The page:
We fought about a plant the other day. Even as the argument unfolded we both knew it was ridiculous. Who fights about a plant? I mean, it was clearly not really about a plant. The plant was just the mutually agreed upon scapegoat for our individual frustrations—the symbol of my anxiety and his desire to fix it. The rain didn’t help matters much either but, I’m getting ahead of myself.
It all started when we decided to un-deck the halls and move on from Christmas 2020—it officially being 2021 and all. I’m always sad to see the end of another Christmas however I’m usually ready to have my house back by January 1. But this year there was one thing I wasn’t ready to take down: our Christmas tree. I wanted the sparkle of the lights to get me through the damn winter. This lead to my—what I thought was—brilliant idea, to go out and get a house plant to string lights on and help curb my post-holiday blues. Ian agreed then countered my proposal with his own idea. “I don’t want a fake one though. Let’s go to the nursery.”
Now here is something you should know about me: I kill cactuses. Indoor plants—of even the hardiest variety—are not my thing. I can keep children and dogs alive but they use all of my care-taking energy leaving nothing left for living, breathing plants. When I proceeded to remind my husband about these qualities of mine, he said he would make sure it survived. I protested but conceded—I think they call it a compromise—and we went to the nursery.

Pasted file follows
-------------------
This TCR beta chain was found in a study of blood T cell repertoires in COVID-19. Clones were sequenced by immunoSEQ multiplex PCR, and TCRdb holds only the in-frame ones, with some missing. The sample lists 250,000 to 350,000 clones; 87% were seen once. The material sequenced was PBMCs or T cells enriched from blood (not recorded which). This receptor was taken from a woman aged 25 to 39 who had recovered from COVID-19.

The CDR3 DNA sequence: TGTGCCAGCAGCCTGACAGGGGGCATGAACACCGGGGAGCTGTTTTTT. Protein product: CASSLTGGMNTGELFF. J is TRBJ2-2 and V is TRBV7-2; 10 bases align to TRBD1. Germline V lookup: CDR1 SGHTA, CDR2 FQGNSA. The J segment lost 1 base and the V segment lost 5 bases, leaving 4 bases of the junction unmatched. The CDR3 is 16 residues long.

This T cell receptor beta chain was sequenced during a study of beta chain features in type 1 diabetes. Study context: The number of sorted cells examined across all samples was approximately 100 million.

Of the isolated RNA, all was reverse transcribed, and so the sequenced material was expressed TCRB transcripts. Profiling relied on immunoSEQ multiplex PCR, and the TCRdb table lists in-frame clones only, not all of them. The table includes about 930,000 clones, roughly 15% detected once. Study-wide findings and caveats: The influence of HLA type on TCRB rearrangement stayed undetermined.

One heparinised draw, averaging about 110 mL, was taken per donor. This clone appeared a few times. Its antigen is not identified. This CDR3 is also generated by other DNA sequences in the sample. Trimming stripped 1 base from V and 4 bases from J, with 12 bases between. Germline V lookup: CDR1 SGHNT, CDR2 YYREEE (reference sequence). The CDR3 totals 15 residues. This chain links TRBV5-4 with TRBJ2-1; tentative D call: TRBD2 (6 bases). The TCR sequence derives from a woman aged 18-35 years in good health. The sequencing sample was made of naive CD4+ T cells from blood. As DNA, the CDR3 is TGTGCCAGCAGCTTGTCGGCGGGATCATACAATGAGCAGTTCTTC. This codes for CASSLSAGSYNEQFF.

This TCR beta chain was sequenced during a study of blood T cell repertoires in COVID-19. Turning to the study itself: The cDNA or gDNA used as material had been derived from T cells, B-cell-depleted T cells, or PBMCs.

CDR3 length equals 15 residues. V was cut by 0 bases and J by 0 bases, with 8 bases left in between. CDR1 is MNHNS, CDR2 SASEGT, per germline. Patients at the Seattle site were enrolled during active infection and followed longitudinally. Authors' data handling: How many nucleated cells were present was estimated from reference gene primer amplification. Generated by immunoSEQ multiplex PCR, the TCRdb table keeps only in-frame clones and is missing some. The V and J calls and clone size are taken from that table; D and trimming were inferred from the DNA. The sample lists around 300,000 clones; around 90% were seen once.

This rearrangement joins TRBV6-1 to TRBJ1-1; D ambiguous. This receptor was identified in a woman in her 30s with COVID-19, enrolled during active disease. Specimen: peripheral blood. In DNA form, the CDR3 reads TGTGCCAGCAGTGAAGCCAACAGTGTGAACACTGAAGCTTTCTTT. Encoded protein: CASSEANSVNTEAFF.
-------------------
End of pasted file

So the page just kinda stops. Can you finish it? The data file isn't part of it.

This is where the rain comes in. It was raining. Really raining. And the wind was so strong it had knocked branches the size of small trees down in our backyard that morning. But the nursery was mostly indoor—if you consider a plastic-roofed greenhouse indoor which, on a dry or sunny day I probably would. But as we’ve established, it was not a dry or sunny day. So instead of being met with the expected respite from the storm when we burst through the doors, we were met with the sound of thousands of raindrops landing every second on taut plastic. I was unnerved. Still we found our way to the back of the store where Ian spotted something right away. But someone else was looking at it. Then they took it.
“Damn, that was the one I wanted.”
“Well maybe we should just go get a fake one then.”
“I don’t want a fake one. There has to be something else.”
I nodded but was getting annoyed. I just wanted something green and full to string some lights on. This was my idea to help solve my growing sense of dread that the beautiful part of winter was over and I still had months of the non-beautiful, grey, rainy, windy and covid-infused part of it to get through.
We lapped the entire plant section at least five times with the rain pelting down above us like a group of drummers all playing along to different songs. We found one. It was nice, but it wasn’t the sturdy plant I wanted to put Christmas lights on. And it was $100 because, as I now know, plants are expensive.
I said “Let’s just get it. I can’t listen to this rain anymore. It’s giving me heart palpitations.”